Syria says Israeli attacks have escalated crisis
Syria's government says Israeli strikes on military sites near Damascus over the weekend have opened the door "to all possibilities" and made the situation in the region "more dangerous".
President Bashar al-Assad's regime said Israeli air raids early on Sunday hit three military sites outside Damascus, the second such reported attack in 48 hours.
The raids reportedly targeted weapons bound for Lebanese group Hezbollah, and raised new concerns that the Syrian conflict could spill over.
A diplomatic source in Beirut told AFP the three sites were the Jamraya military facility, a nearby weapons depot, and an anti-aircraft unit in Sabura, west of the capital.
Syria's foreign ministry, in a letter to the UN Security Council, said claims it was transferring anything were "unfounded" and accused Israel of coordinating with "terrorist groups."
"Around 01:40am, Israeli military aircraft over the occupied territories and south Lebanon launched an aerial aggression by firing missiles against three positions belonging to the armed forces of the Syrian Arab Republic," the letter said.
"This aggression caused deaths and injuries and serious destruction at the sites and in the surrounding civilian regions," the letter added.
Syria uses the term "occupied territories" to refer to Israel and the occupied West Bank, Gaza Strip and Golan Heights.
Residents of the Damascus neighbourhood of Dumar said Sunday's strike turned night into day.
"It was like an earthquake, the sky was yellow and red," said 72-year-old Najwa.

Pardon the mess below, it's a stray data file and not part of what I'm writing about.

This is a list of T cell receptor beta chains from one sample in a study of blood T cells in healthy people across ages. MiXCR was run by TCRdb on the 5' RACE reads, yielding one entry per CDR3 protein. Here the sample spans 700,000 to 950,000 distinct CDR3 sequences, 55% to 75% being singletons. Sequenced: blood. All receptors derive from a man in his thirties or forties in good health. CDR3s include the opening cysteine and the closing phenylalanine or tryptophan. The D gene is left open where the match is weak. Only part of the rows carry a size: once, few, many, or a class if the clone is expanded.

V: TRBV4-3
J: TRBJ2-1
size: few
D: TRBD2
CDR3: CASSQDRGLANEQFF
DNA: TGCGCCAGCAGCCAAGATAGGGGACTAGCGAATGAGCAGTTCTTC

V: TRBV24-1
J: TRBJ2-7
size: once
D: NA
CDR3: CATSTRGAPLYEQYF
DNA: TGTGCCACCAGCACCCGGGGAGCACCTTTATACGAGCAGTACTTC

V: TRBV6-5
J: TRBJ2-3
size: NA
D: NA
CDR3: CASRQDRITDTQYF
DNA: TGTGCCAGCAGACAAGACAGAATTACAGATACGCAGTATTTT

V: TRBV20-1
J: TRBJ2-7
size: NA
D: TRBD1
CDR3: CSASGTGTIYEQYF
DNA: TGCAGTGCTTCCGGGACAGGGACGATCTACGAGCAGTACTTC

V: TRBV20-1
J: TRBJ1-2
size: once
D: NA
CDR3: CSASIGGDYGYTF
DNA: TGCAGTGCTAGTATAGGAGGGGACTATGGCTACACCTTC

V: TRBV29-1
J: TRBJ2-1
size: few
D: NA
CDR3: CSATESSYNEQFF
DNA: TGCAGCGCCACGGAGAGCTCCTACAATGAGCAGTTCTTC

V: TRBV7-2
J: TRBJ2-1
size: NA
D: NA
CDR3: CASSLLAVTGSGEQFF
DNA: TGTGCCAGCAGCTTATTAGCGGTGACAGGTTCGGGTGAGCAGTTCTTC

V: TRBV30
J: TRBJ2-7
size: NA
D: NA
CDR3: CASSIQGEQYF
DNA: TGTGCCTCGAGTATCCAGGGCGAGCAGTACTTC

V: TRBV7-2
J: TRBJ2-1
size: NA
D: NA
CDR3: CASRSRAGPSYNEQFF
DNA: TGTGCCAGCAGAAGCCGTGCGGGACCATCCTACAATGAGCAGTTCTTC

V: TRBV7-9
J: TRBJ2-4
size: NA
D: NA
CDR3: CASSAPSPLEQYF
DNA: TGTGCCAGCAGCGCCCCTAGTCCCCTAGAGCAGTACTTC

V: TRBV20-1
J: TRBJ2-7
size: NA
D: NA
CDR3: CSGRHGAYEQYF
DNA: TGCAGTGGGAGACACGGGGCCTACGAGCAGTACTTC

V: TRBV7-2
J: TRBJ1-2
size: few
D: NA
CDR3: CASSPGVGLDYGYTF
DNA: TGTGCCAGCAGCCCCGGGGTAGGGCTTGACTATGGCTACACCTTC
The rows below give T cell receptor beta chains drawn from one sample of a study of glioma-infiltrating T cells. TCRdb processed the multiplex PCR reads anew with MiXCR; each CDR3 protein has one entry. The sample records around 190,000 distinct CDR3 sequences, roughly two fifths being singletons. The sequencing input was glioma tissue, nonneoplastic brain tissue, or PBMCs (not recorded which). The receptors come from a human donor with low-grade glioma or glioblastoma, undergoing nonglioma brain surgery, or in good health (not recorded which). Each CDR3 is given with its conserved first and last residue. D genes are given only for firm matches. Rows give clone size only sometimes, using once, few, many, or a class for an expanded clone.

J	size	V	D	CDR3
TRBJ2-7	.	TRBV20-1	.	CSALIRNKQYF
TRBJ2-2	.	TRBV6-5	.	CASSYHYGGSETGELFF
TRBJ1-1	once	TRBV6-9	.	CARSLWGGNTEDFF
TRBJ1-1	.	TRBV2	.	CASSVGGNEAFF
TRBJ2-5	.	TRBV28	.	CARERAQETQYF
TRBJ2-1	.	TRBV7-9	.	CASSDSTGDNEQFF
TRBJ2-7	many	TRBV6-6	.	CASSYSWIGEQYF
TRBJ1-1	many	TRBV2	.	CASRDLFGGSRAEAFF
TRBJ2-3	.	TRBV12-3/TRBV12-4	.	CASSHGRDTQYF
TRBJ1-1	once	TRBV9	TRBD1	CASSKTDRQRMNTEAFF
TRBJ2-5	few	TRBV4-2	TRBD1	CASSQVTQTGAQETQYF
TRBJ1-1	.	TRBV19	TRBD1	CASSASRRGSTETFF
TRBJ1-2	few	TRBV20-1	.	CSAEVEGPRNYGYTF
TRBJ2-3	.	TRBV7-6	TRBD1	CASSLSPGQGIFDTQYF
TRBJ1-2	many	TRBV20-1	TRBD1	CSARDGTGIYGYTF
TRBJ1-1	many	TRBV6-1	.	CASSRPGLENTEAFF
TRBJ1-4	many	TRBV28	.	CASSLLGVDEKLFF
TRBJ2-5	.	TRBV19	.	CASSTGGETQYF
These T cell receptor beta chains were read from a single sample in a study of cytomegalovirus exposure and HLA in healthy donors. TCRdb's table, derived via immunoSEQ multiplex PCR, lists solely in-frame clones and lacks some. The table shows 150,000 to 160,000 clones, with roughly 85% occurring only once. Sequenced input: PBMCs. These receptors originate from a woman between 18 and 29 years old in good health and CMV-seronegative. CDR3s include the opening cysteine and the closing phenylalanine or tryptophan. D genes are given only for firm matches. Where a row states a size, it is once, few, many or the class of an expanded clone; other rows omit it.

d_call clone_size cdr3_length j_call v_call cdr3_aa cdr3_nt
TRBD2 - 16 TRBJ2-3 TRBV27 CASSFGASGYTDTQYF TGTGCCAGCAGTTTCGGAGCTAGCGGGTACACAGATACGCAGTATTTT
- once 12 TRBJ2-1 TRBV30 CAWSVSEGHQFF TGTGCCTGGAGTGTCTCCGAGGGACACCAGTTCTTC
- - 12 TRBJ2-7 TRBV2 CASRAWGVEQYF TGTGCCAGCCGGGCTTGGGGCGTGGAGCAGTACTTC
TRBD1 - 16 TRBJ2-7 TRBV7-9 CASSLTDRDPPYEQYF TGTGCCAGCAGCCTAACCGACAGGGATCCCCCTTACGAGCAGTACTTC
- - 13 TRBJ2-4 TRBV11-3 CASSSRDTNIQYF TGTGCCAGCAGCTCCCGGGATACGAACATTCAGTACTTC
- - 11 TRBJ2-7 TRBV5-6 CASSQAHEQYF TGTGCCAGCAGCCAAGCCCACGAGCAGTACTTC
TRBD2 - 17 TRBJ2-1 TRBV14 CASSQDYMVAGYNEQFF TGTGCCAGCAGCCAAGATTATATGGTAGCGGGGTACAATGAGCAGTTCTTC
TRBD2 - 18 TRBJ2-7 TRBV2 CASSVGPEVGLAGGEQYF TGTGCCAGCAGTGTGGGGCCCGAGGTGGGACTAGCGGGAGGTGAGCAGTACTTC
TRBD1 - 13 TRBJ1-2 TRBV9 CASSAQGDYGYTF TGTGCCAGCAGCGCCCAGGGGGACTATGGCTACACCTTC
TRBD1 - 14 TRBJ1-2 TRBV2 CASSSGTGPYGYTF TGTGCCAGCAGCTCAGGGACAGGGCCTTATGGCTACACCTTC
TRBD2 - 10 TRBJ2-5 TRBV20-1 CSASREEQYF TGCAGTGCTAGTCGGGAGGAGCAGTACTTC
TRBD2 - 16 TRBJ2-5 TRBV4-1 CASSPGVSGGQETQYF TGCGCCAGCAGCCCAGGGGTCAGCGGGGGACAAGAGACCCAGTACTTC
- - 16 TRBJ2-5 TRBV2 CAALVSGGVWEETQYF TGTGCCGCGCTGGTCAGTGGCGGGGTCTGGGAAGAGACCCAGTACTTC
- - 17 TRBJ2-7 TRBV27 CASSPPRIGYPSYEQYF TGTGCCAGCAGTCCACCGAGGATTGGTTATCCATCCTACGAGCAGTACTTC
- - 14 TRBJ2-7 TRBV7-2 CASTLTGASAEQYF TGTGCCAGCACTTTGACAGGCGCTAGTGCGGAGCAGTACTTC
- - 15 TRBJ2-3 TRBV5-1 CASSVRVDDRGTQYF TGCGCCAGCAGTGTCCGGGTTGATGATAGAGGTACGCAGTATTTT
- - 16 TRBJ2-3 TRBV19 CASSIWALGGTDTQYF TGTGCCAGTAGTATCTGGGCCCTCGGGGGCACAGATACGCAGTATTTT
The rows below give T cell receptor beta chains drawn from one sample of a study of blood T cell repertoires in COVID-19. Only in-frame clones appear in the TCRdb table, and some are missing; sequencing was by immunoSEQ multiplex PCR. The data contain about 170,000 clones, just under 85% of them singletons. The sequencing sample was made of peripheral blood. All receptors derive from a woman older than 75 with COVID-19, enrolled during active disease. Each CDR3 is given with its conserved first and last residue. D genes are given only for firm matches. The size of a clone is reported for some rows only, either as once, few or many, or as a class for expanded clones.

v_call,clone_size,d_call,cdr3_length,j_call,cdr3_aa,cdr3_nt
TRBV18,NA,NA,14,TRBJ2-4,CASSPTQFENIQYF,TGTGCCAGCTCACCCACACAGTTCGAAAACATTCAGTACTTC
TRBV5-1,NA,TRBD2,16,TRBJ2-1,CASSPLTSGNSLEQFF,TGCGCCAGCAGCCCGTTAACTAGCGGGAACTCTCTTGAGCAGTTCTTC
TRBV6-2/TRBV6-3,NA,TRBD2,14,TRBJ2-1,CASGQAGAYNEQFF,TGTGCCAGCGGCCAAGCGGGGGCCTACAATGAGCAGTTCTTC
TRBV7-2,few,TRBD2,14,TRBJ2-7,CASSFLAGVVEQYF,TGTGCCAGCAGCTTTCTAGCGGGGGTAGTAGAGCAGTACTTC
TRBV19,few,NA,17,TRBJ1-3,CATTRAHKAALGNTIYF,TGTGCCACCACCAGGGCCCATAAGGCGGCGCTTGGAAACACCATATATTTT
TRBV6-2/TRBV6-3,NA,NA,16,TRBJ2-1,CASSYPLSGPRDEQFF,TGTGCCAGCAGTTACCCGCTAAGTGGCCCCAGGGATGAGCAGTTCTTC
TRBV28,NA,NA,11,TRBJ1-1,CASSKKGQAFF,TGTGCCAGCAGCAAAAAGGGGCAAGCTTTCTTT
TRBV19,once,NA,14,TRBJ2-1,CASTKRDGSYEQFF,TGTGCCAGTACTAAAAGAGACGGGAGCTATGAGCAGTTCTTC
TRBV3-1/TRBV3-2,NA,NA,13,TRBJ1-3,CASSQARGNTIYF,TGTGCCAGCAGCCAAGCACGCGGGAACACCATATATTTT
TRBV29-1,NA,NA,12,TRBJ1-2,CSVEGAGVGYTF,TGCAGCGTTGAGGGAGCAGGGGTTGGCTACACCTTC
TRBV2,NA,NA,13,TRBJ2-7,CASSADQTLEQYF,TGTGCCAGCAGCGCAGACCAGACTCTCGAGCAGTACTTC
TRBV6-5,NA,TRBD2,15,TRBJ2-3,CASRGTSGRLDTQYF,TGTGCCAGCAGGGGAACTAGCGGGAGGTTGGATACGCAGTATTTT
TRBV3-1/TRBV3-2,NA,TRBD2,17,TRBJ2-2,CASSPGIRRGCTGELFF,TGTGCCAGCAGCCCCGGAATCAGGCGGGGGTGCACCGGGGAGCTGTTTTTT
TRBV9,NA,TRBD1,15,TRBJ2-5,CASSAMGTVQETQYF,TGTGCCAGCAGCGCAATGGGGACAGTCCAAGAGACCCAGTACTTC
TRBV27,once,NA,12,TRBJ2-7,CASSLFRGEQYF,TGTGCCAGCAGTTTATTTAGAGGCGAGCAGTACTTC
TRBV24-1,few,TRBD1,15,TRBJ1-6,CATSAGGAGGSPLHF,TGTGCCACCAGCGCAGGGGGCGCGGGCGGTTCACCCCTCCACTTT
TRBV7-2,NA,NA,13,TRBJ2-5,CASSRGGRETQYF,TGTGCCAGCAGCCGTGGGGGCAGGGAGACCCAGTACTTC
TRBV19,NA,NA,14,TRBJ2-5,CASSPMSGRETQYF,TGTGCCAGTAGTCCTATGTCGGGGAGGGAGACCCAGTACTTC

Syria's cabinet held an emergency meeting to discuss the raids.
"The government of the Syrian Arab Republic confirms that this aggression opens the door wide to all possibilities," the cabinet said in a statement read by information minister Omran al-Zohbi.
"The international community should know that the complex situation in the region has become more dangerous after this aggression.
"[Syria] has not just a right but a duty to protect the homeland and the state and the people from any attack, whether internal or external, by all ways and means and capabilities available."
Syria blamed Israel for powerful explosions that targeted a military research facility on the outskirts of the capital Damascus on Saturday.
The foreign ministry accused Israel of coordinating with "terrorist groups" including the Al-Nusra Front rebel group that has pledged allegiance to Al Qaeda.
"This leaves no doubt that Israel is the beneficiary, the engine and sometimes the executor of the terrorist attacks taking place in Syria against the state and the people," the letter to the Security Council said.
An Israeli military spokeswoman declined to comment on the reports.
Meanwhile, Egypt on Sunday condemned Israeli air strikes on Syria, with the Arab League also demanding that the UN Security Council act to stop what it called "Israeli attacks" against the war-torn country.
The Egyptian presidency said in a statement the air strikes "violated international law and principles that will further complicate the situation."
The presidency in Cairo affirmed "its extreme opposition" to the Syrian regime's brutal crackdown on rebel-held areas, but accused Israel of "exploiting its internal conflict".
The Arab League, which like Egypt sides with rebels against Mr Assad, demanded the Security Council "act immediately to end Israeli attacks on Syria," which it called a "dangerous violation of an Arab state's sovereignty".
US president Barack Obama, speaking after the first reported attack, said Israel was justified in protecting itself.
"The Israelis justifiably have to guard against the transfer of advanced weaponry to terrorist organisations like Hezbollah," he said, without commenting directly on the strike.
"We coordinate closely with the Israelis, recognising that they are very close to Syria, they are very close to Lebanon."
The rebel Free Syrian Army reacted cautiously, saying the country was already under daily attack by regime aircraft, while the opposition National Coalition said Israel had "taken advantage" of the conflict.